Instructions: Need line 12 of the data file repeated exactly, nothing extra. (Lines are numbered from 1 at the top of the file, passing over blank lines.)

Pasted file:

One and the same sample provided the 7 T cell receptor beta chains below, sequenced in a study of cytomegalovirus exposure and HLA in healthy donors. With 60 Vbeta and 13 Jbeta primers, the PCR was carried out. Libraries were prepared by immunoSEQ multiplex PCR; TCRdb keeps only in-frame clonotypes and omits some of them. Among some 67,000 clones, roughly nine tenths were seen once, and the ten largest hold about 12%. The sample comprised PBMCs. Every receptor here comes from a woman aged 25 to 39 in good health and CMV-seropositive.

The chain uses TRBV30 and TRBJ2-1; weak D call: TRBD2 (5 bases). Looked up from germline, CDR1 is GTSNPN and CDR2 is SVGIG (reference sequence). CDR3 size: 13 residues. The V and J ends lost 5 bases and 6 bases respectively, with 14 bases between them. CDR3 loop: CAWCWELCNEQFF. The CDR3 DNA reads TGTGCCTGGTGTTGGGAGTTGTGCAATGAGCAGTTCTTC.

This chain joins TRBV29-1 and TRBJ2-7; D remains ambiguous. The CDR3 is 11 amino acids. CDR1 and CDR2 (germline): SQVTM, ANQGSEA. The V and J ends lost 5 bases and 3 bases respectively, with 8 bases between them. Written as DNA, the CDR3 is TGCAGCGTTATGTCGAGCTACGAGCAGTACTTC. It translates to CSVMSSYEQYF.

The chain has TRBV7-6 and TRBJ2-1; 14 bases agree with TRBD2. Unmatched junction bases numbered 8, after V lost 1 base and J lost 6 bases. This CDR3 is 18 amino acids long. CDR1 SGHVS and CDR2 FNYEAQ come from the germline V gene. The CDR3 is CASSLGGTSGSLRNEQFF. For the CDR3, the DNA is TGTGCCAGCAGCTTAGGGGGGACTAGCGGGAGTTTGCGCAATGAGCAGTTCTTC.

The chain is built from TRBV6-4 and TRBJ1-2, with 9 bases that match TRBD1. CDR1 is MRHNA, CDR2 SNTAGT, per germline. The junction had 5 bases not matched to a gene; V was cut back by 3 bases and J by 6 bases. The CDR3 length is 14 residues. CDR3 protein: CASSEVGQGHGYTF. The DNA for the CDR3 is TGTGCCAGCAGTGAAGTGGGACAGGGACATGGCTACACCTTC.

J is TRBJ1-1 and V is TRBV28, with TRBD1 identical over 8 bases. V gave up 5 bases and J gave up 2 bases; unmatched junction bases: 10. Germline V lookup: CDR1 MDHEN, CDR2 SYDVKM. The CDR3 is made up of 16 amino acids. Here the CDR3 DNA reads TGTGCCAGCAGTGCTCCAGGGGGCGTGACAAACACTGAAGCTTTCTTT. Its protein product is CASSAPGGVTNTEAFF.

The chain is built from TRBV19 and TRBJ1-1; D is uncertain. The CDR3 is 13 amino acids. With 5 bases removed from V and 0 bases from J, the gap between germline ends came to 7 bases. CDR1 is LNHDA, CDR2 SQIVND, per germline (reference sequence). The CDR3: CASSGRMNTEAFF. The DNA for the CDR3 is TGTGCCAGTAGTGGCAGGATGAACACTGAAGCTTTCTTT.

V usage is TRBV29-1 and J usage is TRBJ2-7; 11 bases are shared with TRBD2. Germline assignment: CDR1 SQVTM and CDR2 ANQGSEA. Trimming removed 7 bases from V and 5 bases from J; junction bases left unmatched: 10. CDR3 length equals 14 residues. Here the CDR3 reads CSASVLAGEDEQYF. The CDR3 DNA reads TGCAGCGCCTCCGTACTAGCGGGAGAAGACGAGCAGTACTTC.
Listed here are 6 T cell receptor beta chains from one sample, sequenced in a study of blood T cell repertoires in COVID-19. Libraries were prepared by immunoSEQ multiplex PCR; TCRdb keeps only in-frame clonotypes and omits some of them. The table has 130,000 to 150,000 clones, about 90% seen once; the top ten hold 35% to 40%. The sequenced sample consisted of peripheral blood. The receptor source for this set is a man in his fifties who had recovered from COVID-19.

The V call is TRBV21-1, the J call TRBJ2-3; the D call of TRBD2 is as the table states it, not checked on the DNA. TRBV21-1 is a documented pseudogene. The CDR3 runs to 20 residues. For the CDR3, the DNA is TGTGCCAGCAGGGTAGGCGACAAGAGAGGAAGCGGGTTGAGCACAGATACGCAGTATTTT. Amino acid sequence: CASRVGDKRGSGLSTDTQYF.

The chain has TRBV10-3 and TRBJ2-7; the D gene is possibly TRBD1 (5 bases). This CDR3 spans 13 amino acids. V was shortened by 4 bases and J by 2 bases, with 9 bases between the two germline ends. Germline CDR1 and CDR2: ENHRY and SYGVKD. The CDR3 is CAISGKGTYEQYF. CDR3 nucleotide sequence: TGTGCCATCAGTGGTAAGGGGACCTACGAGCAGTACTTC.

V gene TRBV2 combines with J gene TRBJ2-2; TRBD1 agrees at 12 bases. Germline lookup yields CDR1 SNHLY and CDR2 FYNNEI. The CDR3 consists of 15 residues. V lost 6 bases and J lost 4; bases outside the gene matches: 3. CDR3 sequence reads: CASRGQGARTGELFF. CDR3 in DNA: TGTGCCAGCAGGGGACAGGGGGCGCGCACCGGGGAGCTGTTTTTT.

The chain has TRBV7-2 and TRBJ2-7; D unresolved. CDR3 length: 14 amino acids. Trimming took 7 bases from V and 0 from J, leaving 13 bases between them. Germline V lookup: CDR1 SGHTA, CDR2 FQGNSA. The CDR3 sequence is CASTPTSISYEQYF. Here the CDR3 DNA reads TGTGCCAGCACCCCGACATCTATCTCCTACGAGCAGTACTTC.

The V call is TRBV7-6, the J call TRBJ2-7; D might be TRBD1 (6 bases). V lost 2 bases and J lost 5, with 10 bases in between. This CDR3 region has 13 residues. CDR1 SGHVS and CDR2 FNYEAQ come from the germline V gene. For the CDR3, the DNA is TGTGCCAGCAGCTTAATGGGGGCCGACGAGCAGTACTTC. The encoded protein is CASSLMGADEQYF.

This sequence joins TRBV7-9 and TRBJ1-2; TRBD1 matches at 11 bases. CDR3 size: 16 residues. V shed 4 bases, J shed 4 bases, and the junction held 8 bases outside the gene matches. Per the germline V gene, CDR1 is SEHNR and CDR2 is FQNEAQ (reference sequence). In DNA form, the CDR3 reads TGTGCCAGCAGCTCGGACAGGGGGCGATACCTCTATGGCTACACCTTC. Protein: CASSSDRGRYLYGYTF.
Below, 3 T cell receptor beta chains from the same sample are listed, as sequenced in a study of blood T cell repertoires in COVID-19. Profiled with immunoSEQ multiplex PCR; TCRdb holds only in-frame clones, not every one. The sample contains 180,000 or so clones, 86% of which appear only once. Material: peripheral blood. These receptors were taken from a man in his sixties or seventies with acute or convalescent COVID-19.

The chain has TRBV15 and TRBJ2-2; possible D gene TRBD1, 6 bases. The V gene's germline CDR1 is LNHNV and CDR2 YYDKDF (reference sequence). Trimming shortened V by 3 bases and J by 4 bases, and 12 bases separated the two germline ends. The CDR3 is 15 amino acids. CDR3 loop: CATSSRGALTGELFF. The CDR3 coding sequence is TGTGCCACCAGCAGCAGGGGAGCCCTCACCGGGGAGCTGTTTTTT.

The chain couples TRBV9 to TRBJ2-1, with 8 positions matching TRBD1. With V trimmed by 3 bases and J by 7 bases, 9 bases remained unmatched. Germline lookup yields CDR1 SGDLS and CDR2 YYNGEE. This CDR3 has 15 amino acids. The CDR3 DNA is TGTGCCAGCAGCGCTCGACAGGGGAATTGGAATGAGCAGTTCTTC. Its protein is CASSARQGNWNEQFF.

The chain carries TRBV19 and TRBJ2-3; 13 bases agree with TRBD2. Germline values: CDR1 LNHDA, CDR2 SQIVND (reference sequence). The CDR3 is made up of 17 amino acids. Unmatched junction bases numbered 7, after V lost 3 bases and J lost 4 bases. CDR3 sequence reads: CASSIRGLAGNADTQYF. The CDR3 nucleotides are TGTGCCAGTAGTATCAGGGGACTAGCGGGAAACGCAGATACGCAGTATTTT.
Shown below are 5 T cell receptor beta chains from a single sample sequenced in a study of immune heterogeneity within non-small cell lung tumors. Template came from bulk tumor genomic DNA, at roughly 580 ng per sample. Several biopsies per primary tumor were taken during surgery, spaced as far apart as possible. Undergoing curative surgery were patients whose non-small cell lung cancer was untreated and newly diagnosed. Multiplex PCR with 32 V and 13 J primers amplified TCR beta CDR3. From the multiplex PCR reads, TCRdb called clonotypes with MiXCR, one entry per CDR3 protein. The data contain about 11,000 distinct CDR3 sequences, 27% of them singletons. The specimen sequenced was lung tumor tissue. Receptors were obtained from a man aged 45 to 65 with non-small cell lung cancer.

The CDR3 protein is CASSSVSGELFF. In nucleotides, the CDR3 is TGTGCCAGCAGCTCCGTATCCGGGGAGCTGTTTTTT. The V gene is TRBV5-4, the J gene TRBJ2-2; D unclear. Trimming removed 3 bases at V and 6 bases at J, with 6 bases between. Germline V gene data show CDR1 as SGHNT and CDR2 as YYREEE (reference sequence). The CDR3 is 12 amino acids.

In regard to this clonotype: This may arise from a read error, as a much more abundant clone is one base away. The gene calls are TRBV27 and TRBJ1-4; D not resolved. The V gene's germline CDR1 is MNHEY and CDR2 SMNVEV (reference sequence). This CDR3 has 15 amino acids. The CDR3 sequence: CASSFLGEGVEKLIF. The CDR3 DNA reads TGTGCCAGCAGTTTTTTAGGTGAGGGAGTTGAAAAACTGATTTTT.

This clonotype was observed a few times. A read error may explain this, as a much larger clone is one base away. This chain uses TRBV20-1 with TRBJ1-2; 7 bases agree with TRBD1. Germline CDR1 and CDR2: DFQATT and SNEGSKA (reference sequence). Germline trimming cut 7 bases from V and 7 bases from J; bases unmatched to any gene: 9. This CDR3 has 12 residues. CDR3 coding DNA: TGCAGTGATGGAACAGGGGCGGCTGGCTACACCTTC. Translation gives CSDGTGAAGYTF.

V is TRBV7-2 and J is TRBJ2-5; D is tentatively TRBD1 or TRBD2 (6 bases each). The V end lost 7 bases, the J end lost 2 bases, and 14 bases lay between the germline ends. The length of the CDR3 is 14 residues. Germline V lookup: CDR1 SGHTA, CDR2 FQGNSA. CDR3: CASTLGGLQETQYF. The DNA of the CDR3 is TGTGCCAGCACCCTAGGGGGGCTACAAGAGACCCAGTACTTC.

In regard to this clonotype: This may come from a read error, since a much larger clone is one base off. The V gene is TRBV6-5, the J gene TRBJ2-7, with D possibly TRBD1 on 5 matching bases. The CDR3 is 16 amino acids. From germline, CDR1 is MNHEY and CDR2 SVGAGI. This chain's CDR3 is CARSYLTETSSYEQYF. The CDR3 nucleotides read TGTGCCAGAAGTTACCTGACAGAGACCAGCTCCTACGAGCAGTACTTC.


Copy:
V gene TRBV2 combines with J gene TRBJ2-2; TRBD1 agrees at 12 bases. Germline lookup yields CDR1 SNHLY and CDR2 FYNNEI. The CDR3 consists of 15 residues. V lost 6 bases and J lost 4; bases outside the gene matches: 3. CDR3 sequence reads: CASRGQGARTGELFF. CDR3 in DNA: TGTGCCAGCAGGGGACAGGGGGCGCGCACCGGGGAGCTGTTTTTT.